Forty years had passed since the first time Tap Tapley journeyed to Lander, Wyoming to work with Paul Petzoldt in the Wind River Range. Last month, Tapley returned, this time not to guide young people into the wilderness, but to celebrate four decades of outdoor education and a legacy that will last much longer.
The feeling of standing on the shoulders of giants was readily apparent at last month’s anniversary celebrations. At one point during the evening, the stage was filled with those who had worked for NOLS for more than 20 years. “Here’s a group of people who have learned to live simply, with NOLS,” said Mary Jo Newbury, who has worked for the school for 35 years. “It’s been a pleasure, an honor and a joy to work for the school this long.” After honoring a substantial list of long-time employees, Tapley was brought on stage. Not a body in the packed room was in its seat. The man is, without a doubt, a giant in the history of NOLS.
Tapley, along with Petzoldt, looms large in any discussion of outdoor education in the United States. Yet in his view, there couldn’t have been anything more obvious than developing such programs as NOLS and Outward Bound. For Tapley, the years he spent dedicated to teaching wilderness skills were simply fulfilling a need that he and Petzoldt saw. “I haven’t considered it work,” he says of his role as one of the first NOLS Instructors. “NOLS meant to me that we could start training people to take others into the wilderness and enjoy it.”
Tapley met Petzoldt in the Army, when Petzoldt was training the 10th Mountain Division in winter camping skills. “He liked me because I was always waiting on him,” Tapley remembers, laughing. “I’d say, ‘You want a cup of coffee, Paul?’ I didn’t mind doing it, and he didn’t mind sitting in his tent drinking the hot coffee!” Anne Cannon (Wilderness Expedition course 1969) climbed Denali with Tapley and subsequently worked with him to found NOLS Mexico in the early 1970s. “Paul and Tap definitely had a deep respect for each other’s abilities,” says Cannon.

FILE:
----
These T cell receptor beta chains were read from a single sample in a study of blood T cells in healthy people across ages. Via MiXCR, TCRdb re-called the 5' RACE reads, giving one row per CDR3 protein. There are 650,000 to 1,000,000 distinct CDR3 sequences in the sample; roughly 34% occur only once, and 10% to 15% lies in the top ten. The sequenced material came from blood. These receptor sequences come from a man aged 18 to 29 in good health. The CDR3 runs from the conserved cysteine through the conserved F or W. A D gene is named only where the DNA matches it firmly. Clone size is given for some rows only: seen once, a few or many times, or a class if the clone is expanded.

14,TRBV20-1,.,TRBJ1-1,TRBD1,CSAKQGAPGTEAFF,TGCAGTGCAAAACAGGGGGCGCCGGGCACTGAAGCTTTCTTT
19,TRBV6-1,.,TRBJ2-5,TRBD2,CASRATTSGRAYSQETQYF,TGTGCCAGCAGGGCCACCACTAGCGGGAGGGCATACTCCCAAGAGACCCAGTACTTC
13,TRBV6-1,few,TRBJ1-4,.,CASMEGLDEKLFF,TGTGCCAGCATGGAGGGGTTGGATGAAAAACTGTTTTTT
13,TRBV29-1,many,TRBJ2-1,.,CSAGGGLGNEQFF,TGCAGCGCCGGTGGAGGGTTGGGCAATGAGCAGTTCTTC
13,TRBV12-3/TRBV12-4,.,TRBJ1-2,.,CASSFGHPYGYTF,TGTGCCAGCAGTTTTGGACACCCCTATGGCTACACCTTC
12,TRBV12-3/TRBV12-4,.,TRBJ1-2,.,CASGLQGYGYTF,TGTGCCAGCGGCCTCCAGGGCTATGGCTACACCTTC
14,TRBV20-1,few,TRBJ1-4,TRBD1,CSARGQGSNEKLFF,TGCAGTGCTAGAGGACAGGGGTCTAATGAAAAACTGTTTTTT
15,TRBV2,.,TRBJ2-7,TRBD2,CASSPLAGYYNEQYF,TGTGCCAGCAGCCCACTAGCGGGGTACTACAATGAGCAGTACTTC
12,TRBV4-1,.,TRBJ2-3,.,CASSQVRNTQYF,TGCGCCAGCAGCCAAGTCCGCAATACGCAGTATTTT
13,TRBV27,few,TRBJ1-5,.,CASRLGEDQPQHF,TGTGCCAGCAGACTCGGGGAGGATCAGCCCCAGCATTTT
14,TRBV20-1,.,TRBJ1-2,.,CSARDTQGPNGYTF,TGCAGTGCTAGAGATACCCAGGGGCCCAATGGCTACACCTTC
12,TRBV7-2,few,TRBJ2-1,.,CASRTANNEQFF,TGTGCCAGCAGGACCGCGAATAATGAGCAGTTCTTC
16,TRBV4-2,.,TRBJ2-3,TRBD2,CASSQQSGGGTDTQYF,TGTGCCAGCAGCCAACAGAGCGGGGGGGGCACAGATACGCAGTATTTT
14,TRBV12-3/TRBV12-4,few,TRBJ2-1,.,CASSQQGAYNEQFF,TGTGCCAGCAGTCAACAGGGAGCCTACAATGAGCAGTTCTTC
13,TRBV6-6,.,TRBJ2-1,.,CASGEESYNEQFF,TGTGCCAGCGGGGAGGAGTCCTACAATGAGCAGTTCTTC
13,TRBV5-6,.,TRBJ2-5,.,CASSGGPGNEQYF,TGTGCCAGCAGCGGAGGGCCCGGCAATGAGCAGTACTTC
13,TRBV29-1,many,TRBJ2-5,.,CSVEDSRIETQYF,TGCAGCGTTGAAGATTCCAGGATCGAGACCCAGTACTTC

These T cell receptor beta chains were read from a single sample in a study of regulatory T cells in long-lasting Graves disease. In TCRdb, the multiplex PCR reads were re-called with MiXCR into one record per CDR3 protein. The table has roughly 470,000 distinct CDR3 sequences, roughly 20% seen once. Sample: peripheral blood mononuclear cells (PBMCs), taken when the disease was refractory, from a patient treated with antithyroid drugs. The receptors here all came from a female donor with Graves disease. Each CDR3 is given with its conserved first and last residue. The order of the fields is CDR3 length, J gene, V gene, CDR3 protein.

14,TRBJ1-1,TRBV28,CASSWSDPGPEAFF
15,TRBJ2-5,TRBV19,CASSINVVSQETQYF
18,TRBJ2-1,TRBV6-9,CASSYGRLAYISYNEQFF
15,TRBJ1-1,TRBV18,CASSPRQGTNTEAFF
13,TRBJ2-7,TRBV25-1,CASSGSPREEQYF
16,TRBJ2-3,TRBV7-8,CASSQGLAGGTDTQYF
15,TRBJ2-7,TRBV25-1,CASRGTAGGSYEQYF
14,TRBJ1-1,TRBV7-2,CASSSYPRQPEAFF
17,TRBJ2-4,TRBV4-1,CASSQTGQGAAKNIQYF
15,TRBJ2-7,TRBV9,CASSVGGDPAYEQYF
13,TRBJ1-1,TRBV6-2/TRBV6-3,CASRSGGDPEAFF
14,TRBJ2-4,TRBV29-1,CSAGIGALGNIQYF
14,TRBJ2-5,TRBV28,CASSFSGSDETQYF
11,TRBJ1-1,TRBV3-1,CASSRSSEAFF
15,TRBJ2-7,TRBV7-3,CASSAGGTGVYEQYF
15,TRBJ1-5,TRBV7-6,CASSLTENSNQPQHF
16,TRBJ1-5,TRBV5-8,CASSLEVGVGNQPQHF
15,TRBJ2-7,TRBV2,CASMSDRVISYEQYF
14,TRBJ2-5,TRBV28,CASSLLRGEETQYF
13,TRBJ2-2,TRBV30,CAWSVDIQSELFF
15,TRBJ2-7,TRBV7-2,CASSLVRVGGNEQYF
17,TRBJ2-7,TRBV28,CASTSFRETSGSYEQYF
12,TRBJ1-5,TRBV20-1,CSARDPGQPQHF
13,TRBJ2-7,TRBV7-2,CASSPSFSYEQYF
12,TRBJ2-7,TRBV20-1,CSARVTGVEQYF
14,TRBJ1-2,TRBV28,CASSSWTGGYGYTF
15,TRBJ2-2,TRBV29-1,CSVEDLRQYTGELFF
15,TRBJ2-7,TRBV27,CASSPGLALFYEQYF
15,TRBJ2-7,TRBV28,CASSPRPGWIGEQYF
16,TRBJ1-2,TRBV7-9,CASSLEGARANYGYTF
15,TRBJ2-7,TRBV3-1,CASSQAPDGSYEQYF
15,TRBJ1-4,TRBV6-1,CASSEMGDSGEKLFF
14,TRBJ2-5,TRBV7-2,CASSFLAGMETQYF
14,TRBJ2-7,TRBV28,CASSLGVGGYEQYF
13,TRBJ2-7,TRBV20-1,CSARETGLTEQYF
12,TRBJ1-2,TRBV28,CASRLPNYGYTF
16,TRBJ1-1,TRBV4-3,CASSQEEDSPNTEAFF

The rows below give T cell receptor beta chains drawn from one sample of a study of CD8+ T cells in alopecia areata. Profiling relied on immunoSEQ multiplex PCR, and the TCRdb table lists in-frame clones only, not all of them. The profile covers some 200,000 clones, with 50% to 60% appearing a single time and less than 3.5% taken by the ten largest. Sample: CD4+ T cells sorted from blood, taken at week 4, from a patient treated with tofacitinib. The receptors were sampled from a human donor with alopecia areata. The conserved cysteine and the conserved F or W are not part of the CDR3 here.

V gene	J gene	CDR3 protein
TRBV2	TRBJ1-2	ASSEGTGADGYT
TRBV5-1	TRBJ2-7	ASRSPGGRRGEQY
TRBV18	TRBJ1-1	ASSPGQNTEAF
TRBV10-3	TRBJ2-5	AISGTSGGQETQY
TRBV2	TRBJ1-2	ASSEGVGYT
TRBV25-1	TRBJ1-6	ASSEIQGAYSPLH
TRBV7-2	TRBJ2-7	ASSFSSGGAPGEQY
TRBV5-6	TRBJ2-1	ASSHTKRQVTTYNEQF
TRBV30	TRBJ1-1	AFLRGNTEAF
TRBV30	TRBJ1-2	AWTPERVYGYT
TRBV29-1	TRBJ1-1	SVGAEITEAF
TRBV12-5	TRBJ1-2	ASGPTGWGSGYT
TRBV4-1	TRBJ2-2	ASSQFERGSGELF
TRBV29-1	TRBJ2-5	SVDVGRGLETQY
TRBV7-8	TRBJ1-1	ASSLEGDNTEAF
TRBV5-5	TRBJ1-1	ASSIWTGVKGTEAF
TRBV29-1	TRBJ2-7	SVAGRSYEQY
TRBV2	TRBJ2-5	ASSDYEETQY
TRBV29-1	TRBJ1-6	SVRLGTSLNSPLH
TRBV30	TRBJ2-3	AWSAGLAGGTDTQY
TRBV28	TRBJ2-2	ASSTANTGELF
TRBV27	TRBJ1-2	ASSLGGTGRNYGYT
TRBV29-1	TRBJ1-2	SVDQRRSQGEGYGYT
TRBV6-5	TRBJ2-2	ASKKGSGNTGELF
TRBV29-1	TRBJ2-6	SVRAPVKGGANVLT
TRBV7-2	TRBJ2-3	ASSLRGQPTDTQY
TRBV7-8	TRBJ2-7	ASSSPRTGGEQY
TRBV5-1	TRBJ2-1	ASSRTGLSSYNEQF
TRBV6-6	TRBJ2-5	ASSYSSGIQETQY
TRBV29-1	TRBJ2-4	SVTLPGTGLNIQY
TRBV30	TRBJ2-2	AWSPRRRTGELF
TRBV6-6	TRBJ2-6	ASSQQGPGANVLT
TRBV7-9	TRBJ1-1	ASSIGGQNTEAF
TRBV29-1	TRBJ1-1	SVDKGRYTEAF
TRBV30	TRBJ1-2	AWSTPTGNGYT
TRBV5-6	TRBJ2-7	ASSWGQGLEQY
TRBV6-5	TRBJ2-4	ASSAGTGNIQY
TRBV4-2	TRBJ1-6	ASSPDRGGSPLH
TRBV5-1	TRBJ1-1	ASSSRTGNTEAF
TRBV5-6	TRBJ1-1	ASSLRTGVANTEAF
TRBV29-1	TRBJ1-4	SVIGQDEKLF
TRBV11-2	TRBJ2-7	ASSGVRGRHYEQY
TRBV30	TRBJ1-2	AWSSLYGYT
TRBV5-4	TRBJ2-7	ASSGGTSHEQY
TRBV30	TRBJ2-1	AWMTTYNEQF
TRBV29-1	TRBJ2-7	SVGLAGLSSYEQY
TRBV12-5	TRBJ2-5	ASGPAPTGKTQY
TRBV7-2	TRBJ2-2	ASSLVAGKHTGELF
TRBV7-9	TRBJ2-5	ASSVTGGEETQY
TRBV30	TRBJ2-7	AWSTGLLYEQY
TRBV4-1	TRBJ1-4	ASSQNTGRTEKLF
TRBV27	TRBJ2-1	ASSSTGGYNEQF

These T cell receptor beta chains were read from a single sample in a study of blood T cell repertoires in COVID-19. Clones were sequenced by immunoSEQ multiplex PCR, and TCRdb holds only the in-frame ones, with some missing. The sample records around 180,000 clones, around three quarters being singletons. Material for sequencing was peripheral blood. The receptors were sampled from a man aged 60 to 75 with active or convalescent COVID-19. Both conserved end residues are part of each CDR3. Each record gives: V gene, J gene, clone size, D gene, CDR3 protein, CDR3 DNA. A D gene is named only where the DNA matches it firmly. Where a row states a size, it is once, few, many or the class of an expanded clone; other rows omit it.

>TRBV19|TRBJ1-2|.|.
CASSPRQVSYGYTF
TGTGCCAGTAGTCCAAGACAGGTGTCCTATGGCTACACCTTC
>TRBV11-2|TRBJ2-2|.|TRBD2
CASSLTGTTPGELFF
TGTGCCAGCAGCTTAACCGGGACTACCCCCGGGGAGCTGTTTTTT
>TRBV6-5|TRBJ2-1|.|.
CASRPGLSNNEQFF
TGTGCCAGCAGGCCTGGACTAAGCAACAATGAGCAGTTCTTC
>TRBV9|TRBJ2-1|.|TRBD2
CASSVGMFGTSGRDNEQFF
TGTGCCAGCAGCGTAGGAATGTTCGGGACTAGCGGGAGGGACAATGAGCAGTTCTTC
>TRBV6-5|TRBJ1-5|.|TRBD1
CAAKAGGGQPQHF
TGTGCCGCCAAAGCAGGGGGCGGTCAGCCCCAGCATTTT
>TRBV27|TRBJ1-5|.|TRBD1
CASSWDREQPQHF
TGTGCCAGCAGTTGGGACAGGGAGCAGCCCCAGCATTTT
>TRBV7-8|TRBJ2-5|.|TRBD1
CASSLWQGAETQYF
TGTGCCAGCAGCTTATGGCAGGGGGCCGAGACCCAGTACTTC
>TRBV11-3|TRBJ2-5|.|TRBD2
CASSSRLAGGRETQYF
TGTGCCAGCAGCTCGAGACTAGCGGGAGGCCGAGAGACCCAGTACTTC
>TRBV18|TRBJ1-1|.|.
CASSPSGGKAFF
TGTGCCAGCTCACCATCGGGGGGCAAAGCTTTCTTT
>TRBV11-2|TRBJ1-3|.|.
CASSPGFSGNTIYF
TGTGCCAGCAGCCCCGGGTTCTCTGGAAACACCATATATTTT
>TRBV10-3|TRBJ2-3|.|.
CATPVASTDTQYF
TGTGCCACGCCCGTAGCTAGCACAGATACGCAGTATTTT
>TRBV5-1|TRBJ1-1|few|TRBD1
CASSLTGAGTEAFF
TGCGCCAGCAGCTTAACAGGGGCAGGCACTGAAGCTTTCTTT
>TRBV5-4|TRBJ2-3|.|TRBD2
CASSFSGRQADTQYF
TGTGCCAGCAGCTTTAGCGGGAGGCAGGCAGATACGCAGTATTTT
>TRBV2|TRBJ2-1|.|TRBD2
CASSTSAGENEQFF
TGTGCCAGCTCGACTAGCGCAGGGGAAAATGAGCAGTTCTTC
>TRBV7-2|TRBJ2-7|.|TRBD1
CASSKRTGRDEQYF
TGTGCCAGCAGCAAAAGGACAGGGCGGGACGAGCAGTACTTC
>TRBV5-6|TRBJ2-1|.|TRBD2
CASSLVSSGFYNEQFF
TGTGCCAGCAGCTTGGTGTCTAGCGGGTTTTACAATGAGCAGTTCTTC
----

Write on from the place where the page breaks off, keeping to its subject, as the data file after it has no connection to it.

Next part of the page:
Though Petzoldt was 10 years Tapley’s senior, the two developed a working relationship outside the ranks of the Army. When Tapley was asked to start an American branch of Outward Bound in Marble, Colorado, Petzoldt came to fill the role of mountaineering instructor. Then, several years later when Petzoldt saw the need to train the instructors, Tapley came along and instructed with him.
“He said, ‘Come up to Lander with me and we’ll start a school.’ I asked what we would call it, and he said, ‘Well, it’ll be a leadership school, so we should call it something like that,’” Tapley recalls.
Tapley worked in the Winds, which he declares his favorite wilderness environment, for a number of years. It wasn’t until 1971 that Tapley left for Baja to start NOLS Mexico. “I just took off from San Felipe and went south,” he says. “Coyote Bay looked like the perfect place to teach people how to sail, so we said, ‘¿Por que no?’”
“In some ways, going to Baja was a fluke,” says Cannon. “Paul wanted to get Tap back into the fold, and Tap was interested in warmer climates by that point.” Although Tapley had been an outdoor teacher for years at this point, Cannon says he was still constantly educating himself about his surroundings. “He had a real willingness to learn,” she says. “None of us spoke fluent Spanish, but we learned, and we learned to cook local dishes…I think we were always accepted by the Mexicans because we lived the way they did.”
Even though the area chosen for NOLS Mexico was remote and the risks involved were sometimes high, Tapley remained a steady source of leadership through his enthusiasm for Baja’s people and environment. “It was easy for people to come to him,” Cannon remembers. “I always think of Tap as quiet and unassuming. He really led by doing.”
Many legends circulate about Tapley’s days with the school, and he doesn’t hesitate to confirm them. He fondly recalls his practice of having everyone on a course run six miles followed by a leap into the icy cold glacial melt of the Winds. “Some people walked, but everyone always did it. Even Paul,” he says. “Those first students were very good.”
Tapley may not be the most outspoken leader in the history of NOLS, but he has certainly left his mark on the school. He is living proof that to teach about the wilderness is to be its student, and that to be a good student, you sometimes have to sit back and listen. And that’s exactly what he did over the weekend’s anniversary celebrations: sit back and listen to the stories, and take in all the faces that are part of a legacy he helped build.